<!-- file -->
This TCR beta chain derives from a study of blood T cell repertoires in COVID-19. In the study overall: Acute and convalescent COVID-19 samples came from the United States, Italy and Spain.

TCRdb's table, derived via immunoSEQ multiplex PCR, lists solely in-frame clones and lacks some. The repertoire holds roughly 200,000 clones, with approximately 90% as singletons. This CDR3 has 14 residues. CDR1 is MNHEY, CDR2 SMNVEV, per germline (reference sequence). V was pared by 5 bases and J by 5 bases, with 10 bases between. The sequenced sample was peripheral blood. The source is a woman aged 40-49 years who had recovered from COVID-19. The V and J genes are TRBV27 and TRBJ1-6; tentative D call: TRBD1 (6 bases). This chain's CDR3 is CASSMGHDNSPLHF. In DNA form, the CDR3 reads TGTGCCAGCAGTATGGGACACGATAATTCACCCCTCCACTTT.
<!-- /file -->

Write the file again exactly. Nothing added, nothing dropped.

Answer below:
This TCR beta chain derives from a study of blood T cell repertoires in COVID-19. In the study overall: Acute and convalescent COVID-19 samples came from the United States, Italy and Spain.

TCRdb's table, derived via immunoSEQ multiplex PCR, lists solely in-frame clones and lacks some. The repertoire holds roughly 200,000 clones, with approximately 90% as singletons. This CDR3 has 14 residues. CDR1 is MNHEY, CDR2 SMNVEV, per germline (reference sequence). V was pared by 5 bases and J by 5 bases, with 10 bases between. The sequenced sample was peripheral blood. The source is a woman aged 40-49 years who had recovered from COVID-19. The V and J genes are TRBV27 and TRBJ1-6; tentative D call: TRBD1 (6 bases). This chain's CDR3 is CASSMGHDNSPLHF. In DNA form, the CDR3 reads TGTGCCAGCAGTATGGGACACGATAATTCACCCCTCCACTTT.